As explained previously, camera exposures are
controlled by the shutter speed and aperture. The shutter
speed controls the time light is permitted to reach the
film. The illuminance (or intensity as it is sometimes
called) is controlled by the aperture of the camera. The
term illuminance means the amount of light reaching the
film plane. By adjusting these controls, you allow the
correct amount of light to reach the film. The correct
amount of light varies, depending on the film speed.
Correct exposure for negative films is defined as the
exposure required to produce a negative that yields
excellent prints with the least amount of difficulty.
Correct exposure for color reversal film produces color
images in densities that represent the appearance of the
original scene.
You must consider four major factors that affect
exposure when you are taking photographs. These
factors are as follows:
Film speed (ISO)
Reflected properties of the subject
Lighting conditions
Bellows extension
Film Speed
As explained in chapter 2, ISO is a system of rating
film speed or sensitivity to light. ISO numbers are
arithmetic; that is, an ISO number that is twice as high
as another ISO number is twice as sensitive to light.
Each time an ISO film speed is doubled, the exposure
should be halved. When the ISO is halved, the exposure
should be doubled; for example, if the correct camera
setting is 1/250 second at f/16 with ISO 100 film, the
same subject photographed with ISO 200 film would
require only half the exposure or 1/500 second at W16
or 1/250 second at f/22, and so on.
Daylight Conditions
The two primary considerations for determining
your exposure under daylight conditions are the
intensity and the direction of daylight.
­From early morning until later
evening, even on a clear day, the intensity of daylight is
constantly changing as the sun rises, moves across the
sky, and sets. Although the intensity of daylight varies
throughout the day, the time between about 2 hours after
sunrise until about 2 hours before sunset is considered
a time when the light intensity for the same geographical
location remains constant for exposure purposes.
Daylight conditions for camera exposures can be
divided into the following five intensity conditions.
Bright Sun on Light Sand or Snow.
­Bright sun is
daylight that is not affected by any apparent atmospheric
interference. Because of the amount of reflected light
from sand or snow, the intensity of light in these scenes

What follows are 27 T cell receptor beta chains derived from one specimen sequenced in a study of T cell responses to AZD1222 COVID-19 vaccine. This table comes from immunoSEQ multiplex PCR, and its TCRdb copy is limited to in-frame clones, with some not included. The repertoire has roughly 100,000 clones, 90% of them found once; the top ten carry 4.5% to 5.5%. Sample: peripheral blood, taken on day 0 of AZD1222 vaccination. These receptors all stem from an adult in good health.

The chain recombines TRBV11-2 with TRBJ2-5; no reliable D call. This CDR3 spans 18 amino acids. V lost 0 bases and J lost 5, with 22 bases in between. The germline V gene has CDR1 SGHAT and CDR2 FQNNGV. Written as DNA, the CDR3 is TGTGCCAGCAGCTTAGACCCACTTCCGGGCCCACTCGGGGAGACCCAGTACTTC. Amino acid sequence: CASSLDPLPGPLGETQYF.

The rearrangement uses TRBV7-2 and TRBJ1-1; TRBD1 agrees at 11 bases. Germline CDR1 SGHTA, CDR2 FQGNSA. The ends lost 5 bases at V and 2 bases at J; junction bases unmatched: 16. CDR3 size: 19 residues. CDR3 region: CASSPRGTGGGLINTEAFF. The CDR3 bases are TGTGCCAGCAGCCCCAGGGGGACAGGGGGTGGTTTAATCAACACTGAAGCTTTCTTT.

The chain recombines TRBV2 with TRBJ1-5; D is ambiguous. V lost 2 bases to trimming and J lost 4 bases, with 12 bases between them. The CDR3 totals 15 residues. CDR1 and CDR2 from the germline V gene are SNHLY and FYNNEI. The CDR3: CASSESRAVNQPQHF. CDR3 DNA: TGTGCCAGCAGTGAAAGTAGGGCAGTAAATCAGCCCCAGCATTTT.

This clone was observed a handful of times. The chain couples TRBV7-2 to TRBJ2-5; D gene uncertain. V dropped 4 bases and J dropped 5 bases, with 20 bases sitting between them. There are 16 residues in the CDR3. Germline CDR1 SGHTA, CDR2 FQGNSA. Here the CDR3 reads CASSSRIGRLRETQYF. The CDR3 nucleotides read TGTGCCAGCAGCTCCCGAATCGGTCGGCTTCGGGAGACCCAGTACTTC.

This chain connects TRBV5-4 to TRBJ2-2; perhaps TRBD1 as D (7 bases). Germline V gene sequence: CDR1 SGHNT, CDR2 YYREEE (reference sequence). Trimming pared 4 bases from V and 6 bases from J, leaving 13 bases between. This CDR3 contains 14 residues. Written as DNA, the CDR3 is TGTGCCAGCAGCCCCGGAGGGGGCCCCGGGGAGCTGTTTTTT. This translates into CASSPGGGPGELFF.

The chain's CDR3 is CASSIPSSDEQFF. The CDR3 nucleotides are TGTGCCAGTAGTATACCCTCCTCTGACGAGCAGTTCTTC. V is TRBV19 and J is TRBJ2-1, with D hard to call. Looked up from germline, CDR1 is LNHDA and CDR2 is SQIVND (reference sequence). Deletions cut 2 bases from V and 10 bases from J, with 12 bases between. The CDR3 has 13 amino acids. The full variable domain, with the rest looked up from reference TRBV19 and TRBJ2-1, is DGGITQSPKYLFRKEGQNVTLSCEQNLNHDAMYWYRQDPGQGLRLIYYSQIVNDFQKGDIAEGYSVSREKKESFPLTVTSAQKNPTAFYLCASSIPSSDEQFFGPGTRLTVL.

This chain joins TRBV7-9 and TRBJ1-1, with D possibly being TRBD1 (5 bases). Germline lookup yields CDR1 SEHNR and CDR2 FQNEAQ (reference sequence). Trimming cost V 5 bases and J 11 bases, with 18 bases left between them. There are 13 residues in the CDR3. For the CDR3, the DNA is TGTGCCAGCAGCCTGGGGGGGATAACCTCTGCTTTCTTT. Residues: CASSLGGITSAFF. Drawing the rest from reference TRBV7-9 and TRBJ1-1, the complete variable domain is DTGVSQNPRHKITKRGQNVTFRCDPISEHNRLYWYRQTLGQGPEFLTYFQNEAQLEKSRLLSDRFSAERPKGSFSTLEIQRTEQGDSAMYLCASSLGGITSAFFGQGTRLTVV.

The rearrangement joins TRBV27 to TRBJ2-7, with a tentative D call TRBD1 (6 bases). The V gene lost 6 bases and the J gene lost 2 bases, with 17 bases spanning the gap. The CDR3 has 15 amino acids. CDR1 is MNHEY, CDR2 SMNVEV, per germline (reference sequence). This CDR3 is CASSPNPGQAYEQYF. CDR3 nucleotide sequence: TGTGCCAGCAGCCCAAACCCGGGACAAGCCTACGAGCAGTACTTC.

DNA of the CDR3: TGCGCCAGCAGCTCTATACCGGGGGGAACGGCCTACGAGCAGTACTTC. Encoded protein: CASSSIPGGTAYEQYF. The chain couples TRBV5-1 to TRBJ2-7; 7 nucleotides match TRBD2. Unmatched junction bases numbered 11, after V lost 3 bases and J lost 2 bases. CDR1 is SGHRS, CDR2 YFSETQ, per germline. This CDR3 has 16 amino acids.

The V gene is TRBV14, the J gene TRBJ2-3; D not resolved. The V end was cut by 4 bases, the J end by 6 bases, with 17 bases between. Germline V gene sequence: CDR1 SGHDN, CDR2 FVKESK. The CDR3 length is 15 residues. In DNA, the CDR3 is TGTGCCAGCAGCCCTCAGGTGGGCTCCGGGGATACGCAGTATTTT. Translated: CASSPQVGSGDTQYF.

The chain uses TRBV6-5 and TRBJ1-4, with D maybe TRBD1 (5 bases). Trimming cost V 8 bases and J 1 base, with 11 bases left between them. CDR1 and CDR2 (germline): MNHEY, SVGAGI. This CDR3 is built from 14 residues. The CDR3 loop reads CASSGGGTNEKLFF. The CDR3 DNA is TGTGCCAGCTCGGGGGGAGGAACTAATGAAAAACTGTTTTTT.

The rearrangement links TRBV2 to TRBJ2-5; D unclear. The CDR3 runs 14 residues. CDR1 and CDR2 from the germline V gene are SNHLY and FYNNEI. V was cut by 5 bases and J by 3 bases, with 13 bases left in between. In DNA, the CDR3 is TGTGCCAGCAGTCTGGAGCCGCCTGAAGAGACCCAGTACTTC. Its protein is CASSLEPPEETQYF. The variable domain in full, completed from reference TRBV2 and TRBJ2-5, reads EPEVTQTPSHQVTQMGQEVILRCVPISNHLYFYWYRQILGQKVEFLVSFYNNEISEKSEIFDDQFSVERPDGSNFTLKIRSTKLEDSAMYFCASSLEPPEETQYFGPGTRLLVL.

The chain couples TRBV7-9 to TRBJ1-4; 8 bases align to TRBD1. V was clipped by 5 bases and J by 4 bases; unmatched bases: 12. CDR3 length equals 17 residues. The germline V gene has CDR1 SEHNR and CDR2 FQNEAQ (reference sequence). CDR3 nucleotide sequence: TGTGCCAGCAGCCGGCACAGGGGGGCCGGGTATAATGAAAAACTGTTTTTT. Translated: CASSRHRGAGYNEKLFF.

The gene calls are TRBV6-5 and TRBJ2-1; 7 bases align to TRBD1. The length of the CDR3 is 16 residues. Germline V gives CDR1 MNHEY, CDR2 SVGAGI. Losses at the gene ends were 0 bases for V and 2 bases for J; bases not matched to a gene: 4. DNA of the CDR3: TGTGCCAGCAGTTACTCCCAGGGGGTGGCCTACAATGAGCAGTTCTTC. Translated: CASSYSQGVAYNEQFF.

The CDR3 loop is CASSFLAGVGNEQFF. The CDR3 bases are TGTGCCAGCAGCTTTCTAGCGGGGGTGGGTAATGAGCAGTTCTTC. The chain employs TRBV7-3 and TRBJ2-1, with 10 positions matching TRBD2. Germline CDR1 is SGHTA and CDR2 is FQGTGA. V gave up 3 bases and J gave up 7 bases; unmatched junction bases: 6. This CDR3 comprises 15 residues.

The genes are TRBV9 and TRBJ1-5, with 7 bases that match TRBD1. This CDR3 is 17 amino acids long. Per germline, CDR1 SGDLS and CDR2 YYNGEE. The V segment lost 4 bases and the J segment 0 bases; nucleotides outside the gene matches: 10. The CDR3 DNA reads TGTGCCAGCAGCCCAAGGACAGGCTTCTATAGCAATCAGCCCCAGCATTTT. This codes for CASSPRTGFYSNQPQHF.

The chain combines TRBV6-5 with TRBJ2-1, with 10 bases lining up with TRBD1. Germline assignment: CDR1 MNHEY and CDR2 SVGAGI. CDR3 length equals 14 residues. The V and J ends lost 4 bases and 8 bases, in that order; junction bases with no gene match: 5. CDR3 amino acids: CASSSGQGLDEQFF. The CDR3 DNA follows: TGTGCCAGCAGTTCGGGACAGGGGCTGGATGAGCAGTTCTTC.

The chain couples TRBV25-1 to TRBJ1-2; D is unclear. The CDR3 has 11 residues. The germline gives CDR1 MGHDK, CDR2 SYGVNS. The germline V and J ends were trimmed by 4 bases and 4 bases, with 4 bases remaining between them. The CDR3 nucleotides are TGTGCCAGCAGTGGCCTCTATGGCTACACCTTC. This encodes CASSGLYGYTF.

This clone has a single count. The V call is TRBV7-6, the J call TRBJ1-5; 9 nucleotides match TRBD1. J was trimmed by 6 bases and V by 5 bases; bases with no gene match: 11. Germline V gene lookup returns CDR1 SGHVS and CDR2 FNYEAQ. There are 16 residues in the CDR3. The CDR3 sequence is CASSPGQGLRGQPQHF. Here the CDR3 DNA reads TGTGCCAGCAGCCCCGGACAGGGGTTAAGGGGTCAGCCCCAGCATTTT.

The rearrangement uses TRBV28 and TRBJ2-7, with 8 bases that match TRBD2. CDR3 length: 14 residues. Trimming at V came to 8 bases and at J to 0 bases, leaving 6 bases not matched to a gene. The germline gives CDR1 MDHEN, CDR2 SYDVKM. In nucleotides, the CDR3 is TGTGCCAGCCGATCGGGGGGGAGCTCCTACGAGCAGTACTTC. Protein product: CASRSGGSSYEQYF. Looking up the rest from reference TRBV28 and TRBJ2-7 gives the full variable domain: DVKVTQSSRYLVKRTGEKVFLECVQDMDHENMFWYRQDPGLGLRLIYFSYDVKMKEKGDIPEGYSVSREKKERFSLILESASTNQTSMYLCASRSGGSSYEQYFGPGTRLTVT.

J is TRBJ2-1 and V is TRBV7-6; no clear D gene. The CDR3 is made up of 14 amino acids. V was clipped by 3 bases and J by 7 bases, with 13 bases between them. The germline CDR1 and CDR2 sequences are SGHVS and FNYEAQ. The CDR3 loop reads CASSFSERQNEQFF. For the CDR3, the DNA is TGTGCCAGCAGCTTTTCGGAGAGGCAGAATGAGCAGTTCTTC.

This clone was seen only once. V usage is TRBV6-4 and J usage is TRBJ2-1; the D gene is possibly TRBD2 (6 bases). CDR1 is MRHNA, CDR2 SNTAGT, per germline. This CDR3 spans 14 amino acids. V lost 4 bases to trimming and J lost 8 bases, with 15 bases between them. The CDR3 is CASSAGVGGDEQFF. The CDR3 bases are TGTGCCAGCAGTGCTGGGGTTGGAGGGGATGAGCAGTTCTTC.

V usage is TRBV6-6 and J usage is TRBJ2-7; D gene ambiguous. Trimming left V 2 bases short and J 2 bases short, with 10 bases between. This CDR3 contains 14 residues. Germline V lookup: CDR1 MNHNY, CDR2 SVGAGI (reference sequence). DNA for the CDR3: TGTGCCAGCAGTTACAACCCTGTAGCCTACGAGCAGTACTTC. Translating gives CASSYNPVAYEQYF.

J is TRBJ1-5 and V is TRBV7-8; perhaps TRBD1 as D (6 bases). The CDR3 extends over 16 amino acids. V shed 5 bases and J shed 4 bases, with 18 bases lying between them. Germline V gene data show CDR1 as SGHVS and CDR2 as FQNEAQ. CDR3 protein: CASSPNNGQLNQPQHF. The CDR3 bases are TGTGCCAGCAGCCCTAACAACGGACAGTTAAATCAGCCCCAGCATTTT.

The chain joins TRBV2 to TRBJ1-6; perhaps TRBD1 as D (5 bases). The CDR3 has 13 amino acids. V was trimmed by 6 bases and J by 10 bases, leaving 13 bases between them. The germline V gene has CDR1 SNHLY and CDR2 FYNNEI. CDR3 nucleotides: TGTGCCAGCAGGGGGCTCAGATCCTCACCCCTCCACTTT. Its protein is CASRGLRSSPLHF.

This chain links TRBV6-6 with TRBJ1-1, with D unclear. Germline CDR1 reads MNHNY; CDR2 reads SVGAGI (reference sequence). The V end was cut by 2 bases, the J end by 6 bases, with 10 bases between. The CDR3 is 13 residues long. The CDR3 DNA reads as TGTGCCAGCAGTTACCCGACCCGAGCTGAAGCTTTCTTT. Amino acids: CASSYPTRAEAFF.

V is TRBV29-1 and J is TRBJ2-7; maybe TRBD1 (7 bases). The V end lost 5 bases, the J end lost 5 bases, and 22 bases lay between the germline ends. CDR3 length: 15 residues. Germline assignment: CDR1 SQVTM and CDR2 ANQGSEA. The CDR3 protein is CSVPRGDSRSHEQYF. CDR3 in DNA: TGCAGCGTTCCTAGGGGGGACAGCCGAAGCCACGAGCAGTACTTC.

is greater than that of a scene with average reflectance.
This greater intensity of light requires a higher f/stop or
a faster shutter speed to provide approximately one half
of the exposure required for the basic exposure with
bright or hazy sun.
Bright Sun.
­This type of daylight illumination is
produced on a bright, sunny day where distinct shadows
are present. Bright sun is the condition that determines
the BASIC EXPOSURE for an average scene.
Cloudy Bright.
­A weak, hazy sun is the result of a
heavier or thicker haze or cloud cover as compared to
the bright sun condition. The condition causes a
decrease in the daylight intensity and an increase in the
diffusion of daylight. This lighting condition produces
shadows that are soft or indistinct. A lower f/stop or
slower shutter speed is required to approximately
double the basic exposure to compensate for this
decreased daylight intensity.
­Cloudy conditions are the result of a layer
of clouds that further reduce the intensity of daylight and
diffuse the light completely. This condition occurs on an
overcast day when the position of the sun can be located
only as a bright area in the clouds. Shadows are not
present under this lighting condition. The scene
brightness range is low and therefore photographs made
during this condition usually lack good contrast. An
increase of four times (two f/stops) from the basic
exposure is required to compensate for the decreased
intensity of light.
Heavy Overcast or Open Shade.
­This condition
exists when the position of the sun cannot be located.
The scene brightness range is low and therefore
photographs made during heavy overcast conditions
usually lack good contrast. An increase of eight times
(three f/stops) to the exposure is required horn the basic
exposure to compensate for the decreased intensity of
­The direction of the sun or light
source illuminating your subject also affects your basic
exposure. The camera settings recommended for films

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